Pickleball is more than just a sport with a cool name. It's become a way of life, a social and competitive sport that is easy to learn but hard to master. That is, according to local pickleball player, coach and Sarasota Pickleball Organization founder Terry Ryan. Ryan, aka "Pickleball Terry," encourages her students to have fun playing the fast-paced sport, at the same time recognizing that its popularity is growing with competitors all over the world.
This past April, more than 2,000 players from around the country joined the Pickleball U.S. Open in Naples. Ryan and a few players from Sarasota competed in the televised event and took home some gold and bronze medals. The Naples center currently has 59 pickleball courts with space to grow, and Ryan is hoping that Sarasota's pickleball scene will follow suit. Currently, there are 14 different indoor and outdoor courts in the county.
"I worked with the city as an ambassador and I've had people call about where to play pickleball when they come down to visit," says Ryan. "This shows how much this sport is growing."
The USA Pickleball Association names more than 4,000 locations to play nationwide. Washington state is the most popular place, and it's also where the sport began. It started in 1965, when Joel Pritchard and Bill Bell came home to their bored families after a day of golfing on Bainbridge Island, Washington. The families decided to play badminton, but didn't have enough racquets, so they used ping pong paddles and a whiffle ball. And just like that, pickleball was born.
The rules were fleshed out in 1967. The net was lowered to 36 inches and the court was lined out. A corporation called Pickleball, Inc., began selling equipment for the game.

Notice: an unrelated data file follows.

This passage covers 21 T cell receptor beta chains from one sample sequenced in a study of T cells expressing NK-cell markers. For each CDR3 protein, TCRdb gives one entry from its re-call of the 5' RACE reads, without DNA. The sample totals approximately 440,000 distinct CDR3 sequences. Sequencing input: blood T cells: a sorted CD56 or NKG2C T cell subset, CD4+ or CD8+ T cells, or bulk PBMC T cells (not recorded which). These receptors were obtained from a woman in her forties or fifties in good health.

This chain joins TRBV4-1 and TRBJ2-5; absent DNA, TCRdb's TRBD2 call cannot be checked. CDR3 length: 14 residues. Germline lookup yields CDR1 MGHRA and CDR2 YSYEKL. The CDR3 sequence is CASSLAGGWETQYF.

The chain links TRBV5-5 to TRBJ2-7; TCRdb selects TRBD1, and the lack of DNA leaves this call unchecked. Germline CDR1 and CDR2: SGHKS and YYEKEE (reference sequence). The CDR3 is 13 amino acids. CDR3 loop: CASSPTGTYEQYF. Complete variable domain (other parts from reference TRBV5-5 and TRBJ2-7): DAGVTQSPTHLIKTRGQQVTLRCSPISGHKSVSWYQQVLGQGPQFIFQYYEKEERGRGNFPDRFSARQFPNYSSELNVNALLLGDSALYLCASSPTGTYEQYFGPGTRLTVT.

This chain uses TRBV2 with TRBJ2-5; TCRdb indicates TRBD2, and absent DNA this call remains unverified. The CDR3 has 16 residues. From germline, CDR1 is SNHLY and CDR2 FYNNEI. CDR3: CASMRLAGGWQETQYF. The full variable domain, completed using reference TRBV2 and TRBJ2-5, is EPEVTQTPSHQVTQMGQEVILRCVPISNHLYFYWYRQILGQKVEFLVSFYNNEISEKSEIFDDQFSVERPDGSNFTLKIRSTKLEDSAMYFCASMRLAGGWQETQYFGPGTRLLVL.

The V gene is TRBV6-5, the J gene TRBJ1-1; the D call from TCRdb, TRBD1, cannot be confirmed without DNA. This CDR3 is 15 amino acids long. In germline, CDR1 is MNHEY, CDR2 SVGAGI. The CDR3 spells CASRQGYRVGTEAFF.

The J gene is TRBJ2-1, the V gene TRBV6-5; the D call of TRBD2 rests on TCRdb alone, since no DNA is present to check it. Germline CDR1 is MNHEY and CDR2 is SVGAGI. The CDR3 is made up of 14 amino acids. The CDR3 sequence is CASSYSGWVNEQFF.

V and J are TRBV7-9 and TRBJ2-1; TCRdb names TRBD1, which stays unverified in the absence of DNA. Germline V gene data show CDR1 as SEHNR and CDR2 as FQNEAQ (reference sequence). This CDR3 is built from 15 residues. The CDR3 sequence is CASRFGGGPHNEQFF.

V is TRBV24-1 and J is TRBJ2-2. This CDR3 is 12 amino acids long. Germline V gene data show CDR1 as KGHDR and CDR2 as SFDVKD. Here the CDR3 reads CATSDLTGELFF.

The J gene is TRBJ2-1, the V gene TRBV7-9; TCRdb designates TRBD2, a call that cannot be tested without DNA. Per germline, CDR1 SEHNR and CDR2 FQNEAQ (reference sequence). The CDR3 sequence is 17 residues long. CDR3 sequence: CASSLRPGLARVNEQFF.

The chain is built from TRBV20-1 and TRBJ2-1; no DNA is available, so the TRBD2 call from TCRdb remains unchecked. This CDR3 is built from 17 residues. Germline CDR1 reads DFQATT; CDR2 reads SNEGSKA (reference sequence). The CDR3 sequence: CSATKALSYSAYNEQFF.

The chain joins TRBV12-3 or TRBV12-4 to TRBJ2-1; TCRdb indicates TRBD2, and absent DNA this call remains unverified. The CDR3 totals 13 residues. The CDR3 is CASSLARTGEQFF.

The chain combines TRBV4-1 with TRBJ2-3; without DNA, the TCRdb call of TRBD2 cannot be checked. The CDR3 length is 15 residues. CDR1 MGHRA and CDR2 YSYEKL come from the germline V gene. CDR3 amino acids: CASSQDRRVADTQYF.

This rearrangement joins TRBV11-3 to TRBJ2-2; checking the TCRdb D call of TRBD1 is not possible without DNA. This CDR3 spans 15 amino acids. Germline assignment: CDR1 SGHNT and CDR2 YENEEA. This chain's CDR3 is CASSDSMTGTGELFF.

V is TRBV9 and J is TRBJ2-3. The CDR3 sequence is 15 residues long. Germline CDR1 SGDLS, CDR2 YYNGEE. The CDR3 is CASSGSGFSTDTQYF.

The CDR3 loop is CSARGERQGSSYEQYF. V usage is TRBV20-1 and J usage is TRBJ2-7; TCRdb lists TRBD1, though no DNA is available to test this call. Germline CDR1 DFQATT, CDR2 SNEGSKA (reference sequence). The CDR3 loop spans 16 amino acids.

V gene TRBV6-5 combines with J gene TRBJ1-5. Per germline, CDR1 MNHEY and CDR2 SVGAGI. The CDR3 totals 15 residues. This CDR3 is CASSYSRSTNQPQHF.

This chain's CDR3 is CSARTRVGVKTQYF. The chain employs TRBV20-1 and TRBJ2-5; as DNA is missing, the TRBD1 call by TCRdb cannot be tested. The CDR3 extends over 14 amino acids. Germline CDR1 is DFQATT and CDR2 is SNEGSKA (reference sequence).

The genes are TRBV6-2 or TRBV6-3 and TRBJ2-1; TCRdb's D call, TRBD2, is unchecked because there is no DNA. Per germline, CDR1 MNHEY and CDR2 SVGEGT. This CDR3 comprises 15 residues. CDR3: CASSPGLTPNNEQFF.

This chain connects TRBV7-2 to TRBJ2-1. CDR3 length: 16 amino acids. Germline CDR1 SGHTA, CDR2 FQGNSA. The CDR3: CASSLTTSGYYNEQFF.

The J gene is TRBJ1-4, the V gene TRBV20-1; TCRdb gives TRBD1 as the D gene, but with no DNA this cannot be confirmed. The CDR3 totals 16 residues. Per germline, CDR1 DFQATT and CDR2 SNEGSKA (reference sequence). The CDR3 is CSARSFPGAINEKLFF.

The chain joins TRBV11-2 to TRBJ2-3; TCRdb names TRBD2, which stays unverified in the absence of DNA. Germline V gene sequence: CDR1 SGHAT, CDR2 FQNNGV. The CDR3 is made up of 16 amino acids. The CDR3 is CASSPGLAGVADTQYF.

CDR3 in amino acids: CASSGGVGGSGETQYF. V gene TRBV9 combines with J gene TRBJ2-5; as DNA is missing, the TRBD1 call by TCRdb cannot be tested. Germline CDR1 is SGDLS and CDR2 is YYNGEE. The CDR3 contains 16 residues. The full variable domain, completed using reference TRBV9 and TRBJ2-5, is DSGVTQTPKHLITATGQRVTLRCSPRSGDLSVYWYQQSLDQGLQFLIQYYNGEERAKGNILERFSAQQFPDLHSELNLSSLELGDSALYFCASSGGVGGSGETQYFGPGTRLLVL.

"The game is nothing like tennis, even though the courts look like smaller versions of it," says Ryan. "It's fast-moving, and requires coordination and endurance."
As a certified coach and USA Pickleball Association ambassador, Ryan teaches several clinics and lessons for beginner to advanced players. She stumbled across the sport herself when she moved from upstate New York and was working out at a local YMCA. She saw people using paddles to hit the whiffle ball across a tiny net and was handed a paddle to play. She's been passionate about the sport ever since.
In 2017, Ryan started the Sarasota Pickleball Organization when a group of local players had trouble coordinating times and places to play. Ryan sends out newsletters to her more than 2,000 subscribers every Sunday about schedule information, upcoming tournaments and tips for play. Her blog details her own adventures with the sport, like her recent participation in the U.S. Open.
"I had a great partner, Rich Rollins, from The Villages," says Ryan. "We won two rounds, lost three, but we still had the best time. Tournaments are a great way to network, socialize and for retired folks to just go out and have a good time."
When starting out, Ryan suggests learning how to count the score. "It's not like tennis. You have to keep the paddle in front of you," says Ryan. "You want to get up to the net, not pop the ball up and give the opponent an opportunity to slam it." She suggests wearing court shoes, not just running shoes, and being prepared to move around a lot (bring water). If you want to join a group practice, check out the organization's schedule.
"It brings me a lot of pride to see students improve so much and become so confident," says Ryan. "The group watches out for each other, and this extends to going out to lunch, birthday parties and going to dinner together. It keeps us young."